Similarly, you should always submit your resume as a Word document. While ATSs are getting better at reading PDFs, PDFs require a level of translation that can garble your words and formatting (even when simple), which creates a glitch in the system that takes you out of the race.

It is also important that you have not included any typos or spelling errors. While this common sense has always applied, a human in the past could overlook (if they wanted) such things, or at the least infer what you meant. ATSs are not that intelligent, and a trivial spelling mistake can cause the ATS to fail in reading your resume properly, resulting in rejection. Before submitting a resume, always triple-check for typos or spelling errors.  

3. Clean Up Your Digital Footprint

While you should ATS-proof your resume, you should remember that the ATS does not exist in a vacuum. Most companies allow you to upload your LinkedIn profile alongside your resume. If there is congruence between your resume and your LinkedIn profile, it acts as a validation of your listed skills and experiences; conversely, presenting yourself as having business consulting experience on your resume when your LinkedIn only shows experience in sales is a sure way to get rejected.

If you choose not to upload your LinkedIn profile, it might still be seen. HR departments are increasingly using artificial intelligence (AI) software to scope out prospective recruits and asses applicants. For that reason, maintaining up-to-date social media, and engaging in industry-specific blogs, publications, or groups all help you stand out.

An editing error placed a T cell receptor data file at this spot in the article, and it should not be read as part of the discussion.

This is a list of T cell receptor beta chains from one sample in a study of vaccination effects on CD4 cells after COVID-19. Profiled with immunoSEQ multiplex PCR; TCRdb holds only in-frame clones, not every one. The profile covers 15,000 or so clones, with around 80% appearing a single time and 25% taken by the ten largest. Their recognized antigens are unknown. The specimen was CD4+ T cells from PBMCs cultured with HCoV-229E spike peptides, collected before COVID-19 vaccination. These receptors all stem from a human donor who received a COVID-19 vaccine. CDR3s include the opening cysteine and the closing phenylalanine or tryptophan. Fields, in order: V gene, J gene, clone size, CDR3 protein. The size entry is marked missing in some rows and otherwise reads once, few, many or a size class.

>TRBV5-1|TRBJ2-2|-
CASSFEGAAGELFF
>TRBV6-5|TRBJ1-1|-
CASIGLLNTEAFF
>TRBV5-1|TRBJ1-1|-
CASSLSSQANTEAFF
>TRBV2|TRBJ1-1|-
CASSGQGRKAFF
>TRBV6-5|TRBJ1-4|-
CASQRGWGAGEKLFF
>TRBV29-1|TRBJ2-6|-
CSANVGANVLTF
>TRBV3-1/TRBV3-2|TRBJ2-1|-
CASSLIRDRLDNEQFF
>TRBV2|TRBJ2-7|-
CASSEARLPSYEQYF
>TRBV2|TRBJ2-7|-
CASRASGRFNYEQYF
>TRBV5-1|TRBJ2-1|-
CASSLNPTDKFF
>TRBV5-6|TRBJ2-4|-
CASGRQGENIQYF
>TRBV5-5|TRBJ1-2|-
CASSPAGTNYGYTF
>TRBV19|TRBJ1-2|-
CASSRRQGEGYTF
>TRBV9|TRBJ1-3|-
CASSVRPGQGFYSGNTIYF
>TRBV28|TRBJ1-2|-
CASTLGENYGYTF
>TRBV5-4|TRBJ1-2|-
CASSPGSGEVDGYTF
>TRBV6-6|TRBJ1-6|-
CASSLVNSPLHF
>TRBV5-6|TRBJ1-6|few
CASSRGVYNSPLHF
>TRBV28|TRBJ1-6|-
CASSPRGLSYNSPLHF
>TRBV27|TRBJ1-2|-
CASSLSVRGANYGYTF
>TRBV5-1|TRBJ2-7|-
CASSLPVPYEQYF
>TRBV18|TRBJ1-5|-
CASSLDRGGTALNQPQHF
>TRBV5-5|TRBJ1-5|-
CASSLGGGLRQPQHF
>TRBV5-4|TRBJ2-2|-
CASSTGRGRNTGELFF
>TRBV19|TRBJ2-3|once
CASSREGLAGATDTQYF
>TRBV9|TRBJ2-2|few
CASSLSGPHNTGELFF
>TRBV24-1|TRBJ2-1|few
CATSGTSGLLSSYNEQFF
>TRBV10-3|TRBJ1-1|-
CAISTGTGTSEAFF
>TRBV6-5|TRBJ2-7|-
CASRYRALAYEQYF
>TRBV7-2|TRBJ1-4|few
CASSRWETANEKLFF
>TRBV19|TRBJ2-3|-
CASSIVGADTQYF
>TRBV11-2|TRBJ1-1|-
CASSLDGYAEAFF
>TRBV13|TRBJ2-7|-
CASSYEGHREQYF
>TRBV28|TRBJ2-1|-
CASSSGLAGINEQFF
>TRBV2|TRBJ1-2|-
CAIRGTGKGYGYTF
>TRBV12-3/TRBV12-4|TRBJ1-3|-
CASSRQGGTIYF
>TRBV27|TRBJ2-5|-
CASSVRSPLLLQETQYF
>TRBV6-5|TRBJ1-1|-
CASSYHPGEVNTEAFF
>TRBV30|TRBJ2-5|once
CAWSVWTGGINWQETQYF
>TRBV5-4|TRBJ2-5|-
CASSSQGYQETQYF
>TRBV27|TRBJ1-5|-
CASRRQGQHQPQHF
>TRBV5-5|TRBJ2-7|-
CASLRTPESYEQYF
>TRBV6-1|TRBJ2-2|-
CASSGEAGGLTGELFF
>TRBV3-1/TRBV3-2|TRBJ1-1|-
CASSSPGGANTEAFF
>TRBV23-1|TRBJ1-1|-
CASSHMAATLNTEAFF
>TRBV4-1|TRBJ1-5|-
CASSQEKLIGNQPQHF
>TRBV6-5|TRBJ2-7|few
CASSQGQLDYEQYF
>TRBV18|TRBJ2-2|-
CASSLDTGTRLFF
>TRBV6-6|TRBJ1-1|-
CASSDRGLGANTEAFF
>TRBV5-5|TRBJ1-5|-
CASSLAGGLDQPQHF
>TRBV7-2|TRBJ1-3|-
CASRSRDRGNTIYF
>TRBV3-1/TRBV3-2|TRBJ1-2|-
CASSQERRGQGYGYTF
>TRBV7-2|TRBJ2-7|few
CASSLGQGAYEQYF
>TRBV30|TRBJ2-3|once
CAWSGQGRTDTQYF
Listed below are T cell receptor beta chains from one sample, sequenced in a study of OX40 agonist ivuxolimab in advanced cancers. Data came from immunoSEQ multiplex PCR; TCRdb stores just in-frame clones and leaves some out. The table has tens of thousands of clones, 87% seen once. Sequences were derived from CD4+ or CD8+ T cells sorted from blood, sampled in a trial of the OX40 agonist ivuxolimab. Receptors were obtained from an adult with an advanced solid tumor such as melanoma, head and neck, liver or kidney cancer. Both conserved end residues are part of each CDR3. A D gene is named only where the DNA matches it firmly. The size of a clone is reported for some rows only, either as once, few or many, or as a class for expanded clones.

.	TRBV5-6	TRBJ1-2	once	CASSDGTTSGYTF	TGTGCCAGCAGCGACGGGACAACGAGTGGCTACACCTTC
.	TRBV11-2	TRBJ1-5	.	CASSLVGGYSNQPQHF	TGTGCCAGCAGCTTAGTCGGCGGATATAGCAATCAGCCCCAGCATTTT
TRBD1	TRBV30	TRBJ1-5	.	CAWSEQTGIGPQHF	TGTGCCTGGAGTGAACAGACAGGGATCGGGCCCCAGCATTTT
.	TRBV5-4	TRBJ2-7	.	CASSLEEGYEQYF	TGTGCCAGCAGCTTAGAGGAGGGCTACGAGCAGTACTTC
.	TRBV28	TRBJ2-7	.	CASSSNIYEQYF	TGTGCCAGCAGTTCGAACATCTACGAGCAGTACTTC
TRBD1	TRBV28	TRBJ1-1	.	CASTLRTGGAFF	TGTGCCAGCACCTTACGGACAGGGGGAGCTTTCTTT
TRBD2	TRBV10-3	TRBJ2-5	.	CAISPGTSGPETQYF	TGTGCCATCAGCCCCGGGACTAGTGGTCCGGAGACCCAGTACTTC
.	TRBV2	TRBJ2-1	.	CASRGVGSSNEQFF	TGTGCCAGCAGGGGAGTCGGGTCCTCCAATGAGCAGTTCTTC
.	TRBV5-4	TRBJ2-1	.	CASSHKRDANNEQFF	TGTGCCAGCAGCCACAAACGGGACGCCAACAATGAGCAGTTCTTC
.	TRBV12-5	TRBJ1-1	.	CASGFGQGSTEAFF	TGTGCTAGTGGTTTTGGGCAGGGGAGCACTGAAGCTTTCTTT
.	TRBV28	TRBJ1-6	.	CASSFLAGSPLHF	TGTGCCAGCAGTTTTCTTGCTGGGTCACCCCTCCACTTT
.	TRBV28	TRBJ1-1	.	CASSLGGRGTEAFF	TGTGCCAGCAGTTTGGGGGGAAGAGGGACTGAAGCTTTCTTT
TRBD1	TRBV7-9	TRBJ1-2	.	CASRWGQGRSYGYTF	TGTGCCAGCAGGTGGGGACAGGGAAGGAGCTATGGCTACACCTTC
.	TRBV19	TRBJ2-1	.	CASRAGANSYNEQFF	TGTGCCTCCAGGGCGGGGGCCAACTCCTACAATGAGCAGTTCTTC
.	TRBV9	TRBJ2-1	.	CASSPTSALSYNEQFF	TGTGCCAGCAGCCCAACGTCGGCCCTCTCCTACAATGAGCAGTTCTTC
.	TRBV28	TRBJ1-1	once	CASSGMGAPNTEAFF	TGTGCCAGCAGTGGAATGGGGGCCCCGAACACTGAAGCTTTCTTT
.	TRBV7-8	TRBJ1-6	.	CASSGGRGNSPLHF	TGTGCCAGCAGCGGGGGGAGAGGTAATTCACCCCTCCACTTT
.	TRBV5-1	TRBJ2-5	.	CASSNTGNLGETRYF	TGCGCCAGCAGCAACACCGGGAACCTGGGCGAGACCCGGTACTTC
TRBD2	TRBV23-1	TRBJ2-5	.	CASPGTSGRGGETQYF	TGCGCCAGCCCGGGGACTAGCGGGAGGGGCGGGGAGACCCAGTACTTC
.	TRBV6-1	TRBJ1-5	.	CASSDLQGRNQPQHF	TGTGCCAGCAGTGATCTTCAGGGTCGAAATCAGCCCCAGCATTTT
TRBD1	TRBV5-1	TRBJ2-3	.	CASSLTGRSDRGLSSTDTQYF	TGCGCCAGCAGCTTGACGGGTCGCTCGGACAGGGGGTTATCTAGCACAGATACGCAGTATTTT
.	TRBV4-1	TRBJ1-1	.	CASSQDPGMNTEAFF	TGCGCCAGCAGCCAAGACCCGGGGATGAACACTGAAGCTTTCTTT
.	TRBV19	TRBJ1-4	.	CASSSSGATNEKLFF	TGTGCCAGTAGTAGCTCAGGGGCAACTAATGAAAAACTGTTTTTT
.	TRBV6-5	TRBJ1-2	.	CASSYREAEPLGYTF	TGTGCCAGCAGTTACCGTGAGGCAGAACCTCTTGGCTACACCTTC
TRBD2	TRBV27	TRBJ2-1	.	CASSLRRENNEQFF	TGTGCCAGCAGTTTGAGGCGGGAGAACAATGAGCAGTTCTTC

4. Focus on the Standard and Quantifiable

ATSs engage in resume parsing so that recruiters and HR staff can look for specific skills they want. While you should engineer your resume to be about the impact you can make at a company, it is always important to make your distinct skills and accomplishments clear.

However, miscellaneous pieces of information about you can also hurt if not communicated correctly. People often add notes about themselves that they hope will give them an edge or personalize them, such as claiming to be “a real go-getter” or any other soft skill descriptor. This can be wasted space, though. ATSs are usually programmed to look at hard, quantifiable skills. Soft skills are better established in a cover letter or interview.  

In addition, don’t use irregular titles for subsections on the resumes like “Memberships” or “Hobbies.” The ATS simply isn’t designed to register atypical subsection titles. It is better to use a standard subsection title, such as “Accomplishments,” and then list each out in an impact-driven statement, similar to ones you should include specific to the job you are applying for.

5. Keep It Human

For all the HR tech that is being used and developed to help recruiters, the recruiters themselves are still human. Sending a message to a recruiter or hiring manager, connecting on LinkedIn, or sending a direct email with a brief, yet compelling, one paragraph cover letter are all connective strategies that can help to ensure the recruiter finds your resume in the ATS and moves it to the next stage.

Networking has always been a huge part of getting hired, and that hasn’t changed. Reaching out to a hiring manager through a connection to say hello, directly sending your custom cover letter, or asking thoughtful questions might cause a recruiter to notice your resume is absent from the ATS-filtered lot.

ATS is a software like any other, and it can ultimately remove talented people from the pool of applicants over trivial issues. With these hacks for simplicity, formatting, and language, you will be able to ATS-proof your resume, getting it into the hands of recruiters and HR staff. From there, the job is yours to get.